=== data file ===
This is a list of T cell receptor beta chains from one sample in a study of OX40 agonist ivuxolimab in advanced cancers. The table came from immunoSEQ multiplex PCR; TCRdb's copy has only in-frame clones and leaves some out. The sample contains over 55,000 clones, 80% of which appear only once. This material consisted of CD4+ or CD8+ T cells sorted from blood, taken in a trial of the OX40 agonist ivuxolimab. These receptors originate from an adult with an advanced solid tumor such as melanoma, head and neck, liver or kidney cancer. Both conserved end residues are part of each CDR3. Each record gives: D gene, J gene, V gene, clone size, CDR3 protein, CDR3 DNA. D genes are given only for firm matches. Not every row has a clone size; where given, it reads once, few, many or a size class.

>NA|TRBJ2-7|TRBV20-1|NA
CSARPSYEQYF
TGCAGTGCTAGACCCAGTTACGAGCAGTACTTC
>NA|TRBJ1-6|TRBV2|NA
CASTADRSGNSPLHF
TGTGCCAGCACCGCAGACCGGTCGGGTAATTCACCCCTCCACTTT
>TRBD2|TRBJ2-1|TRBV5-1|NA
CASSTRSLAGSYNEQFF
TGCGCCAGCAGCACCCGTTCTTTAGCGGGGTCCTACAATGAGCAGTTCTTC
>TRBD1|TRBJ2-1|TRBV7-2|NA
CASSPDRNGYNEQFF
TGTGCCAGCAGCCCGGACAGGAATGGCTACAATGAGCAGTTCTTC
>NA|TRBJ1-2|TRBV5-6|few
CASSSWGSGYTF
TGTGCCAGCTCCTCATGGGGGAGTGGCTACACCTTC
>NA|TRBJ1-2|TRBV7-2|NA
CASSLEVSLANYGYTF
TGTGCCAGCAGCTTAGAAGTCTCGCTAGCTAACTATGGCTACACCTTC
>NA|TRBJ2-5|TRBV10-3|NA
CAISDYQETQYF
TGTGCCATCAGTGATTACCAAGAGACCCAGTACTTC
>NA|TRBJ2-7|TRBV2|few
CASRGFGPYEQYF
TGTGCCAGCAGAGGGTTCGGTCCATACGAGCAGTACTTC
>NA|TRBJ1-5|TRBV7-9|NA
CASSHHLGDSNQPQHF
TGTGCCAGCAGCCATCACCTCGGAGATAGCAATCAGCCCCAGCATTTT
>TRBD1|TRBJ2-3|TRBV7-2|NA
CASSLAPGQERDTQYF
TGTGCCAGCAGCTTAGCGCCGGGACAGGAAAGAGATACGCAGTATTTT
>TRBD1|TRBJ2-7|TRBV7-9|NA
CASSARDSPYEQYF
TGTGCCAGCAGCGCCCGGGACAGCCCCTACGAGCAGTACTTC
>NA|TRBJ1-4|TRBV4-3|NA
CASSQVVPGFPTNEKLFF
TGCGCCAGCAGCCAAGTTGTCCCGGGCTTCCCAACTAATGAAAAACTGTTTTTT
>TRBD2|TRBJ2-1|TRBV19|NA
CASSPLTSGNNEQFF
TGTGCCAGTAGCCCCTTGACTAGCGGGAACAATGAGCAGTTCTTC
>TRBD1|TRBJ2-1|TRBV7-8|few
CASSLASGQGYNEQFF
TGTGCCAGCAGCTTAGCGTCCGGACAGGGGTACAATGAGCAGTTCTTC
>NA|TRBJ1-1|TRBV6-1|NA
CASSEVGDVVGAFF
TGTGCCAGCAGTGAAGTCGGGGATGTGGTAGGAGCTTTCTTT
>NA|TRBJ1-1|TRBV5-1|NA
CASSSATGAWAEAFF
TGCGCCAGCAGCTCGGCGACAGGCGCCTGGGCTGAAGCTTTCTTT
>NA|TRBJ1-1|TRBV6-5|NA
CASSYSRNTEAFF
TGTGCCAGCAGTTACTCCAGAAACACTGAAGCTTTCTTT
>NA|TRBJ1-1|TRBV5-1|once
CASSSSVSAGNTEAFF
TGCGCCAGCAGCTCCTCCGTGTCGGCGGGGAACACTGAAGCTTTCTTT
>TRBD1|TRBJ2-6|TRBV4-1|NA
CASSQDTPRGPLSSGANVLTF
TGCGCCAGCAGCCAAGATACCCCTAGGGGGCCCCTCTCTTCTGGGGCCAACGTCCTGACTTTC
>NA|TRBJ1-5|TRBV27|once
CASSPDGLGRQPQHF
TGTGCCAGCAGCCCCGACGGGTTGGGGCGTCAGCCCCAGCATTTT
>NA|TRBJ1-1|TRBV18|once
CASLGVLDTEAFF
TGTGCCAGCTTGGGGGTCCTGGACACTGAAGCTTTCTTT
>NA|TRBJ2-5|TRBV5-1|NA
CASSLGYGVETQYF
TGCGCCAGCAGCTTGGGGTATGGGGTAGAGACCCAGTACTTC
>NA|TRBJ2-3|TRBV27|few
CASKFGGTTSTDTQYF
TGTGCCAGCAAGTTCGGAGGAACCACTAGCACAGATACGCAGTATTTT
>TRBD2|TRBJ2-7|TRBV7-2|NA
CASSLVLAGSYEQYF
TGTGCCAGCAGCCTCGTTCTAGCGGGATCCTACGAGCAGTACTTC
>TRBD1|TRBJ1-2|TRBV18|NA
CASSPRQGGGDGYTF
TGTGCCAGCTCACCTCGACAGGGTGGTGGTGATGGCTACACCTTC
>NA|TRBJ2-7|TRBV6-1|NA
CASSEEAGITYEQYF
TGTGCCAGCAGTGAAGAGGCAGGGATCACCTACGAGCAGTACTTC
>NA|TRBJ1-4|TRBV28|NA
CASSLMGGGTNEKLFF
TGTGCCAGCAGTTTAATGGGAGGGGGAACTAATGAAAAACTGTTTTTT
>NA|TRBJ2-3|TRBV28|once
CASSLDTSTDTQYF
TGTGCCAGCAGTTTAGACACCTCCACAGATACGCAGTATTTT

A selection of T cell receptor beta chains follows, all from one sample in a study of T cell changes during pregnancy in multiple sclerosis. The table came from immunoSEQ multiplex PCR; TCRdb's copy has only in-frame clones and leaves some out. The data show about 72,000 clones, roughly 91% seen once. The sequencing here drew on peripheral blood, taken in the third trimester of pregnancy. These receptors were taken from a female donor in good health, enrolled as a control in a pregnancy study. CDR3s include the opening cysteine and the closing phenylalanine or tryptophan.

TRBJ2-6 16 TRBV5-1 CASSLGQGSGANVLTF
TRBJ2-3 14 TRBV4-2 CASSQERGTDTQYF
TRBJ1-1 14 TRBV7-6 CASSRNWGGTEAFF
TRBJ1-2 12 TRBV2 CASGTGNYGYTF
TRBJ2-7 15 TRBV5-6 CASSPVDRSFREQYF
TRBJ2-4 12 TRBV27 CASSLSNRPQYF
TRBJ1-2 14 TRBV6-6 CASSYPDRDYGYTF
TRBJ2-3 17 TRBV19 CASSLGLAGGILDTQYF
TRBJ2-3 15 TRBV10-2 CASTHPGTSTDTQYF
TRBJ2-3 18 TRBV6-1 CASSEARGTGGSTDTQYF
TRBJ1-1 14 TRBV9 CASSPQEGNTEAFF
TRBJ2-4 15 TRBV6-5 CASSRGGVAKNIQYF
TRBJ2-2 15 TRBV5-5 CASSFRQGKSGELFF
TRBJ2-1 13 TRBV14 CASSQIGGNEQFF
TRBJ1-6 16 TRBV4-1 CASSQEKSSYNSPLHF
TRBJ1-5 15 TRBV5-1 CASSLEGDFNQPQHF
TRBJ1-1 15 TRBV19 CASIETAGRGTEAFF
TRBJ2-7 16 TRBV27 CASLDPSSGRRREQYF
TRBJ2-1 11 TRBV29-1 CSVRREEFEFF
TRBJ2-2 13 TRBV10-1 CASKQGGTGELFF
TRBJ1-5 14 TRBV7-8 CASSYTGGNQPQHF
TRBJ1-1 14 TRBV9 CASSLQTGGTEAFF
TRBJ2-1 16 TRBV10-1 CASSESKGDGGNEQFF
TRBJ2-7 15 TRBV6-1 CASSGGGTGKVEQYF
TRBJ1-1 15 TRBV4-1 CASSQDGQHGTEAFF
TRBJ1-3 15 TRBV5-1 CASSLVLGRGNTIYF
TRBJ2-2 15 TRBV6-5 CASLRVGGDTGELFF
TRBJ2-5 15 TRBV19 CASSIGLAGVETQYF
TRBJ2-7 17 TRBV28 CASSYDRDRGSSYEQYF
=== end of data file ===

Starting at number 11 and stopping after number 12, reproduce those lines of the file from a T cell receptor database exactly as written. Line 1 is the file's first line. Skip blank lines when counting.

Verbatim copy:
>TRBD1|TRBJ2-1|TRBV7-2|NA
CASSPDRNGYNEQFF